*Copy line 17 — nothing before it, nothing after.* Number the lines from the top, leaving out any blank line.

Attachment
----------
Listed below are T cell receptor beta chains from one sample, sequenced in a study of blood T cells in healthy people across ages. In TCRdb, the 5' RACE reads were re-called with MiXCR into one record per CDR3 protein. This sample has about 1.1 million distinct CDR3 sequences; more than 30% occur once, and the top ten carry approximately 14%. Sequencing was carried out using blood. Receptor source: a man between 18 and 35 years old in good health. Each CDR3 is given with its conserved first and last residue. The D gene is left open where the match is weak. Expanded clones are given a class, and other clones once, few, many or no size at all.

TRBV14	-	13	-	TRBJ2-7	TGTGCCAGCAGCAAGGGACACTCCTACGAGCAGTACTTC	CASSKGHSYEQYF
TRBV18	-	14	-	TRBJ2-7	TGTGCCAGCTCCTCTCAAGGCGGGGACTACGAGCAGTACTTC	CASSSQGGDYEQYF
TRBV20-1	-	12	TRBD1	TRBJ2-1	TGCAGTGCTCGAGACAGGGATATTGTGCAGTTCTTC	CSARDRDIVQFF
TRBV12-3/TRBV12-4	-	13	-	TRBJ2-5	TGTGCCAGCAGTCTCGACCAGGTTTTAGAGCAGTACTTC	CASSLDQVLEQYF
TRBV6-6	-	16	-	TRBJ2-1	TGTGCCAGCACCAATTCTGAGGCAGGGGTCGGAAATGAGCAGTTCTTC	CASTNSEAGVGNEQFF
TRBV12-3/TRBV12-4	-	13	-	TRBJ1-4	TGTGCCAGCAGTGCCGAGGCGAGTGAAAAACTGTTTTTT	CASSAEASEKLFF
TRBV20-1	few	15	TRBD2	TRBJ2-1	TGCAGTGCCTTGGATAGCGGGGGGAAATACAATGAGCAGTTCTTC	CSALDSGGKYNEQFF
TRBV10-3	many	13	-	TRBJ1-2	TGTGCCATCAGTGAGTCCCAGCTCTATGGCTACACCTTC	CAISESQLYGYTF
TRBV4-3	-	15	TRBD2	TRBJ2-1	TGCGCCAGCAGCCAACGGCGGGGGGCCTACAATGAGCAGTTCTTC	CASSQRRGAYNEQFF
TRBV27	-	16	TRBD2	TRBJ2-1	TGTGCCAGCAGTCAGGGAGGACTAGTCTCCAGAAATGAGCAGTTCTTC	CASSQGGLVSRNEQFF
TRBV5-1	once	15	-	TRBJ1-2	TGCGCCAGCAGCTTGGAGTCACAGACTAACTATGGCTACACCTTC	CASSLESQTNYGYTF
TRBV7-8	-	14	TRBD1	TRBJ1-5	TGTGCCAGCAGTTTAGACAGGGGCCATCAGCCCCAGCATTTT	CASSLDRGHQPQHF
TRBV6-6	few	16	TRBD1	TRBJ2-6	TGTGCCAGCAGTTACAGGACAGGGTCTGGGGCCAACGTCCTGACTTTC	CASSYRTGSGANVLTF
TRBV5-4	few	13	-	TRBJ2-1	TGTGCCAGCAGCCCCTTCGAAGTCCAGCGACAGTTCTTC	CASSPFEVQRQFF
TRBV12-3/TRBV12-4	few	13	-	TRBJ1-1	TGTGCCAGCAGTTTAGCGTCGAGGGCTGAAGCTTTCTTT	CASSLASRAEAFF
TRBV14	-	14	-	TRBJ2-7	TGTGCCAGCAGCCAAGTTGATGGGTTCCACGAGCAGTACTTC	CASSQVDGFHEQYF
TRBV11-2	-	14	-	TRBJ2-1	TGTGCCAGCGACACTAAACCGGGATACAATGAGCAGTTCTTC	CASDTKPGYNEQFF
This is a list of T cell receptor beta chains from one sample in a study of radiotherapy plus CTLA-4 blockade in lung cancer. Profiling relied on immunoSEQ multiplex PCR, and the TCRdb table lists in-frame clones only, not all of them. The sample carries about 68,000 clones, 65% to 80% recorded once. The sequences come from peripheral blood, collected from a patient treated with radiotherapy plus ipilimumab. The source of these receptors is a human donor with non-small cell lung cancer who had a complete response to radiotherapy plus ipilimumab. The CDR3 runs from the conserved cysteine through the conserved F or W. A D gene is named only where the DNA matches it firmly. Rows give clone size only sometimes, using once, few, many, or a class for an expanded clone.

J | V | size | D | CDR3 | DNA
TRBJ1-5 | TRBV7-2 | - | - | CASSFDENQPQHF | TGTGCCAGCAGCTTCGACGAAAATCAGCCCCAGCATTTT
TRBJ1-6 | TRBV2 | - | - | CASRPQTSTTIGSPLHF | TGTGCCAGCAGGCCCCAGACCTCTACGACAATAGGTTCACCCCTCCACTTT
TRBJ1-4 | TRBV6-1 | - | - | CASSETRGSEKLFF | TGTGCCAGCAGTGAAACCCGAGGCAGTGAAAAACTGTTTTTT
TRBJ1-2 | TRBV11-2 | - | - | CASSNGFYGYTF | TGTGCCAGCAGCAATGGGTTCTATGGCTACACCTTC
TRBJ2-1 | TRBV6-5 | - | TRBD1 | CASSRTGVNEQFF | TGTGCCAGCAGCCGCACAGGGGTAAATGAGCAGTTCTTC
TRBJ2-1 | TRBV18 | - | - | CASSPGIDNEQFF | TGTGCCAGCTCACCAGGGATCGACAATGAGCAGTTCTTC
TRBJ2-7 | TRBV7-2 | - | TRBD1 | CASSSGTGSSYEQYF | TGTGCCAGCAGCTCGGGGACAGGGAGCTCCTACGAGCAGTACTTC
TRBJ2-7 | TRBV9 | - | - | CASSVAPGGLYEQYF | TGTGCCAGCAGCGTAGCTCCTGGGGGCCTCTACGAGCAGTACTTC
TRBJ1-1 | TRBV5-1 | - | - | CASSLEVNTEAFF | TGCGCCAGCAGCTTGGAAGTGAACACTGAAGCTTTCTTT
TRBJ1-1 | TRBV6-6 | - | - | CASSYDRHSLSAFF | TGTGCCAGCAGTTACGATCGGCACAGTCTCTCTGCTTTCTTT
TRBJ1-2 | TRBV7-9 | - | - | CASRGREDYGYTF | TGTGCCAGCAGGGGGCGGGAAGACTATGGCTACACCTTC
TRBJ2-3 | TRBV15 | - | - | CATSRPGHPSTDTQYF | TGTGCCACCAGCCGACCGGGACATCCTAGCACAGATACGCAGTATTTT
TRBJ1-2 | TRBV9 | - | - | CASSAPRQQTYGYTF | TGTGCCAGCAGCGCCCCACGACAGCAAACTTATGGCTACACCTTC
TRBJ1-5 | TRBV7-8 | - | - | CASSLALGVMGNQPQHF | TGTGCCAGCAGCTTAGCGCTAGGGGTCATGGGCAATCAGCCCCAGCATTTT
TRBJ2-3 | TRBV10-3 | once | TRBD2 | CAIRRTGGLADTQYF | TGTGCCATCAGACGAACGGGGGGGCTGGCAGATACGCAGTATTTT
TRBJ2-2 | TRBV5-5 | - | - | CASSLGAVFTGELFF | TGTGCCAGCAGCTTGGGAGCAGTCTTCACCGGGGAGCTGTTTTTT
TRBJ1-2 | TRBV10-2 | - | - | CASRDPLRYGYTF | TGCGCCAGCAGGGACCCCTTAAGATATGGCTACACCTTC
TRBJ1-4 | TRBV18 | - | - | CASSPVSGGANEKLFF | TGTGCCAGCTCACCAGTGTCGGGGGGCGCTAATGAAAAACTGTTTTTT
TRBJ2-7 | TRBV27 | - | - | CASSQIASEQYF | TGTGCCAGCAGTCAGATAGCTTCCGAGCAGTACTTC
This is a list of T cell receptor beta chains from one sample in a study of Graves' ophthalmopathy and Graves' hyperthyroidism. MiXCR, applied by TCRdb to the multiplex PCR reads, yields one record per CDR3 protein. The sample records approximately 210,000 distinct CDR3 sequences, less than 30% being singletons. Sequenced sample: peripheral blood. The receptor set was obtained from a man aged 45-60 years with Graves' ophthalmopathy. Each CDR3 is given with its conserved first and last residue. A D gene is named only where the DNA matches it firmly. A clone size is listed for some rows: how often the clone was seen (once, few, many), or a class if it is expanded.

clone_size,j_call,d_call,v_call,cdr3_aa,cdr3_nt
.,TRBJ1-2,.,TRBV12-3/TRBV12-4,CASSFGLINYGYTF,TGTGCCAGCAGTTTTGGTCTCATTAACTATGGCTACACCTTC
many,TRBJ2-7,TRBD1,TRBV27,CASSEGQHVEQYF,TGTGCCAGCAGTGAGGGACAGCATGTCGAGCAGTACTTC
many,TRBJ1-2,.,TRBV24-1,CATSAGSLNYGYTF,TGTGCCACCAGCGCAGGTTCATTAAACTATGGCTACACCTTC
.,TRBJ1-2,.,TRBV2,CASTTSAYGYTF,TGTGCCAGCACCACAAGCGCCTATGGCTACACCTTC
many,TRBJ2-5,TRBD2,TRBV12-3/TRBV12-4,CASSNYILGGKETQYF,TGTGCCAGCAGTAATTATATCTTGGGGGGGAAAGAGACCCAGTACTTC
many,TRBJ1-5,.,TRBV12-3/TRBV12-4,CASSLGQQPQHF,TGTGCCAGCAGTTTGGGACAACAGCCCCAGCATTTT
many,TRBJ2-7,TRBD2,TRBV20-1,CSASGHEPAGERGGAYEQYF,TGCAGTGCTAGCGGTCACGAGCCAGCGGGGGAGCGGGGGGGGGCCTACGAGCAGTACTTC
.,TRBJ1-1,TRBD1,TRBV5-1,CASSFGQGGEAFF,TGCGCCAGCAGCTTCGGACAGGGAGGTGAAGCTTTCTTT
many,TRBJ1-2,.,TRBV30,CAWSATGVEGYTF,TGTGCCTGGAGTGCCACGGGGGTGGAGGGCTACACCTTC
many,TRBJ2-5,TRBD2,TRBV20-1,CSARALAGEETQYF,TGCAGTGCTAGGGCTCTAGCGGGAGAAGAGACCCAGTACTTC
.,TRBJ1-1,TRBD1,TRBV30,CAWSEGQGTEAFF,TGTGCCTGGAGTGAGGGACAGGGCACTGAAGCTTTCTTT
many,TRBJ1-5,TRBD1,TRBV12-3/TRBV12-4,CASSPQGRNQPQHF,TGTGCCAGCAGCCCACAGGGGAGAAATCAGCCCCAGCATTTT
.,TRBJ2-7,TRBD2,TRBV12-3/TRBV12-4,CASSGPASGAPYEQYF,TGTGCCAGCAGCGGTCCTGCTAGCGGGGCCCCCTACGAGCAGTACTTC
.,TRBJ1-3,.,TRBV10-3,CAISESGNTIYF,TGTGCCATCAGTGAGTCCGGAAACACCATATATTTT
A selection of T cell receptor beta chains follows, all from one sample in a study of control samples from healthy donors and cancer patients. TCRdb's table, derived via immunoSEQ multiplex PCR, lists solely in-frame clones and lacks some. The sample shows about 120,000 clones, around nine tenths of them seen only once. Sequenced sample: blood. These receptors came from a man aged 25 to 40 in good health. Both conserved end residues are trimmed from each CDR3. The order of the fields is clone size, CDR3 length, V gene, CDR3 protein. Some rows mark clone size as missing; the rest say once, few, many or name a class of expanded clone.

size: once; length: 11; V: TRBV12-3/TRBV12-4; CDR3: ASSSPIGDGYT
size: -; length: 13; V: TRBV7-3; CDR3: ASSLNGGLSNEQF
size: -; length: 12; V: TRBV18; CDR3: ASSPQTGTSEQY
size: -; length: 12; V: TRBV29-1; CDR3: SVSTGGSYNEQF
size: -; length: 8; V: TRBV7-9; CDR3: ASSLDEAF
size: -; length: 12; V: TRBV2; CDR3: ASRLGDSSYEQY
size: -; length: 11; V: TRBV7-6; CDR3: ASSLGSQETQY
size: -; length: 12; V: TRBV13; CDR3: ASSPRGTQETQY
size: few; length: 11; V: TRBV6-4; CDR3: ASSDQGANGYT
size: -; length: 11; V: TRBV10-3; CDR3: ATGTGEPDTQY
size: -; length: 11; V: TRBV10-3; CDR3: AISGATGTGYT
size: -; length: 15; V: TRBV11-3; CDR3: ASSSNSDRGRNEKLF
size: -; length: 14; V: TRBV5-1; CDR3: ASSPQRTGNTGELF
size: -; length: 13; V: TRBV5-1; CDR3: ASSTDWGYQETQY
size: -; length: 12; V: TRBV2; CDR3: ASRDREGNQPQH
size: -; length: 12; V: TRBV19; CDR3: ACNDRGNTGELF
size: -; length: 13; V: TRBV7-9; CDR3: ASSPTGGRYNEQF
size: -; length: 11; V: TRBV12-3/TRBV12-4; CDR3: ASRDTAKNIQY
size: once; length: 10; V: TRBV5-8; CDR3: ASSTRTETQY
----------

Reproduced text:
TRBV14	-	14	-	TRBJ2-7	TGTGCCAGCAGCCAAGTTGATGGGTTCCACGAGCAGTACTTC	CASSQVDGFHEQYF